Emmanuel Macron’s failure to win a legislative majority this week is the most serious defeat he has ever faced. The French president promised to end the political stalemates of the past and lead his nation through ambitious economic and political reforms. But he didn’t deliver on this legislative agenda in his first term, hoping instead to achieve it in his second. He will now have to turn to non-parliamentary means to achieve the aims of French liberals.

Most media chatter around the French legislative elections focuses on two phenomena: the historic performance of a new left-progressive alliance, the New Ecologic and Social People’s Union, and the unprecedented gains by the right-wing Rassemblement National (RN). But we shouldn’t exaggerate their significance.

The left’s success was the result of unifying divergent parties, not expanding its electorate or effecting a new political realignment. In 2017, the various left-wing parties, then campaigning against each other, garnered 25.5 percent of the vote. In 2022, these parties, now campaigning together, received 26.1 percent. The addition of a mere 150,000 ballots doesn’t suggest a rapidly expanding political movement.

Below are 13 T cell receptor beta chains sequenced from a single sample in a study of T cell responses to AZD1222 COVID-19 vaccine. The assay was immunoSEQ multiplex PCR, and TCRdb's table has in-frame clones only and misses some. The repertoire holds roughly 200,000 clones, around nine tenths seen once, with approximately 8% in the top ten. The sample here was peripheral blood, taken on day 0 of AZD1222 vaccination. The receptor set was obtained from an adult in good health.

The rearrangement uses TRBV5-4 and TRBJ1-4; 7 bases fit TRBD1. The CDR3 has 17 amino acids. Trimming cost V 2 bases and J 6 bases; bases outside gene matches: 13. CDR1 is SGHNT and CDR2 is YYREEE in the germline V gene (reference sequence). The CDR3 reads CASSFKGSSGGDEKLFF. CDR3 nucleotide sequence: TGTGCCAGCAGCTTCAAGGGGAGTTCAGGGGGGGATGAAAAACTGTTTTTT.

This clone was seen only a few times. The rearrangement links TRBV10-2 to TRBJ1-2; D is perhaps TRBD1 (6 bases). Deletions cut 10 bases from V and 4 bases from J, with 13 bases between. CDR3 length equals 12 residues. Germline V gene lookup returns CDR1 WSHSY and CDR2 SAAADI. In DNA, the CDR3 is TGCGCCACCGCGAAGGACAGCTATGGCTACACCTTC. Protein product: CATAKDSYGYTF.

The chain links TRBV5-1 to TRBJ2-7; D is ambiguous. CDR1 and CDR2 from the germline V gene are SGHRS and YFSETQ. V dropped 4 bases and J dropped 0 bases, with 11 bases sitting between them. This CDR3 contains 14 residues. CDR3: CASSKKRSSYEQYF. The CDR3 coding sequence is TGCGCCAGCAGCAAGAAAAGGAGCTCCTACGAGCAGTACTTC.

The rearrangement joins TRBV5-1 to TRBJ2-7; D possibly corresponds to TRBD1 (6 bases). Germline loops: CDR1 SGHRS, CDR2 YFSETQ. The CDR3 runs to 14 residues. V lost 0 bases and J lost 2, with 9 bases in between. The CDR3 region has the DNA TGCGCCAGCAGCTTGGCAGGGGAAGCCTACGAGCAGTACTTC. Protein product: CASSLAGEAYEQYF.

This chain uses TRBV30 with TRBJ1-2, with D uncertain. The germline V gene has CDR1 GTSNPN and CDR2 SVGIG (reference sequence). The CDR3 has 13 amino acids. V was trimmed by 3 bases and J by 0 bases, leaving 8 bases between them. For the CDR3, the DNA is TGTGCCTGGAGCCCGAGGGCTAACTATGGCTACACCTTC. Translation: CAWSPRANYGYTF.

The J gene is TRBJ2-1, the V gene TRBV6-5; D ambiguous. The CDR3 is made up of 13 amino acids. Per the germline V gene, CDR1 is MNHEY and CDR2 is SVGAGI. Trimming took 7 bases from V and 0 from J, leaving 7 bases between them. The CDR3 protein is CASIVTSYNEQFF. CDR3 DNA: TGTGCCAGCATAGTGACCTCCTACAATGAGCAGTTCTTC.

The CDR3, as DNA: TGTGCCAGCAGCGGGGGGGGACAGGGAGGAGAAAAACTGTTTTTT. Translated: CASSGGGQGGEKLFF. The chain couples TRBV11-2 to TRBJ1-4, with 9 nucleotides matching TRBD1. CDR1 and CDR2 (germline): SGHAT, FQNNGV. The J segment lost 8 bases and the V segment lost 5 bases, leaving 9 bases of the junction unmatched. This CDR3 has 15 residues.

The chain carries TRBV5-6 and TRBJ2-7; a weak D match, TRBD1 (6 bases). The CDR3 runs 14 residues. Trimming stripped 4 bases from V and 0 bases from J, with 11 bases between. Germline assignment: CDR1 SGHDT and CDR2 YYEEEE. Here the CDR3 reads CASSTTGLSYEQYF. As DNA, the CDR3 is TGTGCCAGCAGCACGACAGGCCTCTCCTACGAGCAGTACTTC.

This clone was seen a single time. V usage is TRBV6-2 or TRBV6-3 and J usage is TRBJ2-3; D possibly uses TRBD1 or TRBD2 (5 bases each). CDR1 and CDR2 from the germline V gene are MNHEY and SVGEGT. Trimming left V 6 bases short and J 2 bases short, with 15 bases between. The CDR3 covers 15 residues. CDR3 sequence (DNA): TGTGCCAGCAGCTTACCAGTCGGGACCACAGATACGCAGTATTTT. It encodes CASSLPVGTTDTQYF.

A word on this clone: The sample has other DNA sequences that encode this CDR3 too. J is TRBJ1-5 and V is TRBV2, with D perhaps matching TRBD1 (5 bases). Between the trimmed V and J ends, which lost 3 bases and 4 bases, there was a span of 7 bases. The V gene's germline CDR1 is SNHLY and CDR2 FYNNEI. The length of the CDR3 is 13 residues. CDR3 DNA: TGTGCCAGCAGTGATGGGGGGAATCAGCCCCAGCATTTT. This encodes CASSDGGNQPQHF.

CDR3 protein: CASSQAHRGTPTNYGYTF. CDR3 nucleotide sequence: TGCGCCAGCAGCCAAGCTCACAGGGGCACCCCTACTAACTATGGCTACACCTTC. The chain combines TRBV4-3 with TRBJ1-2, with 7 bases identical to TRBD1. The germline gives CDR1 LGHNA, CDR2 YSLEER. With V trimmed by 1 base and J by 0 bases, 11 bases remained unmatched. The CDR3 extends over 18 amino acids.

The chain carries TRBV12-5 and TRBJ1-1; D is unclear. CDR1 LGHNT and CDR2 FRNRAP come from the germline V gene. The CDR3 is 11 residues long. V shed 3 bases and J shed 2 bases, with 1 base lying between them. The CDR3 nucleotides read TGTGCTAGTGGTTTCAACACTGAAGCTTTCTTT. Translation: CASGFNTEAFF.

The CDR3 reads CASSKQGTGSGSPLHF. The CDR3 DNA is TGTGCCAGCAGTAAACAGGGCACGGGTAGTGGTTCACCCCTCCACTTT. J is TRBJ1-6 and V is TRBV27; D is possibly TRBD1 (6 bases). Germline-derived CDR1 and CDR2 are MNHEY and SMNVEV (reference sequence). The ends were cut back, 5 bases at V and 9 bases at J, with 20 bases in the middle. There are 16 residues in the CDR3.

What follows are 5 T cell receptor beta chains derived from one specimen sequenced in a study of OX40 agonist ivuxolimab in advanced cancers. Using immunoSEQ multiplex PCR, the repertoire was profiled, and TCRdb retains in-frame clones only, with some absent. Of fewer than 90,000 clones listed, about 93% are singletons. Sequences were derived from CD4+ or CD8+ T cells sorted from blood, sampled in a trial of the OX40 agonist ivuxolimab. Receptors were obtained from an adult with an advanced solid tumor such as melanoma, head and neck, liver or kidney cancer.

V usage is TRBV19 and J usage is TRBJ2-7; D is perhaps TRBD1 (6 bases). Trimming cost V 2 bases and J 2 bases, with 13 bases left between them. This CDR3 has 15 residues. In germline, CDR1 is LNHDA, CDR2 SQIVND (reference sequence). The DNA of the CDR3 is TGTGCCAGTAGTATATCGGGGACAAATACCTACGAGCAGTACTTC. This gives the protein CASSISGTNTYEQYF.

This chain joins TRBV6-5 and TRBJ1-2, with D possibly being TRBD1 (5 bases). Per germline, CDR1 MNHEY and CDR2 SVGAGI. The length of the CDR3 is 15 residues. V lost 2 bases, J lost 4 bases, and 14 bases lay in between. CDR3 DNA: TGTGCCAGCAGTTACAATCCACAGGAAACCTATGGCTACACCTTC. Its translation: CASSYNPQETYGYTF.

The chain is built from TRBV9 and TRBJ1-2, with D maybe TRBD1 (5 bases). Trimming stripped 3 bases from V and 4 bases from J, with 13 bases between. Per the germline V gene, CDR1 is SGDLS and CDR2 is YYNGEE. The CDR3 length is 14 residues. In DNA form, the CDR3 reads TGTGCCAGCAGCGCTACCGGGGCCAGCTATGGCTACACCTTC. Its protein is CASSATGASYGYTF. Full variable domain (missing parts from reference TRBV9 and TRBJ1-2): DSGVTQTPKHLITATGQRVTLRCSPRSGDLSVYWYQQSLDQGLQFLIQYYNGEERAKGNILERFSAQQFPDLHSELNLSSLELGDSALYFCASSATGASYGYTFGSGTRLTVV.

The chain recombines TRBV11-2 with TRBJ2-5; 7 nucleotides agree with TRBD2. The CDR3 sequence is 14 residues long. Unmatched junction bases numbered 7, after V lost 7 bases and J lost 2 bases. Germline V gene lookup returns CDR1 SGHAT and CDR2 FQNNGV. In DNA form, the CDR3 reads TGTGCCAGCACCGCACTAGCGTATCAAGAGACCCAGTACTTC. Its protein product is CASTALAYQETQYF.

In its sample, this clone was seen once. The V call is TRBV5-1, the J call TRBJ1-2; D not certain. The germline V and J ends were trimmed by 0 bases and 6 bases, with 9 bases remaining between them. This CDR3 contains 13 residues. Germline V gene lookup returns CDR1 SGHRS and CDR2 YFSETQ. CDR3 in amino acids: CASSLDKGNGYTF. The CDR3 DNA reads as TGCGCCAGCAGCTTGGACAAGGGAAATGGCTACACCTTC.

By contrast, the RN, which captured 89 seats, continues to grow. The party gained over a million votes, expanding its share of the electorate to 18.7 percent, up from 13.2 percent in 2017. Nevertheless, the divisions endemic to the French right make it unclear how this bloc will act politically. Since Marine Le Pen has redefined the RN as a vehicle for economic populism, party deputies will find common ground with the hard left to resist fiscal reforms. This may upset many of the RN’s supporters. If the RN continues to soften its positions on French nationality and immigration, it will face mutinies. Éric Zemmour’s success in attracting high-profile defections from the ranks of the RN, most visibly in the case of Marine Le Pen’s niece, Marion Maréchal, shows that the RN is shakier than its latest performance suggests.

Get the best of Compact right in your inbox.

Sign up for our free newsletter today.

Great! Check your inbox and click the link.
Sorry, something went wrong. Please try again.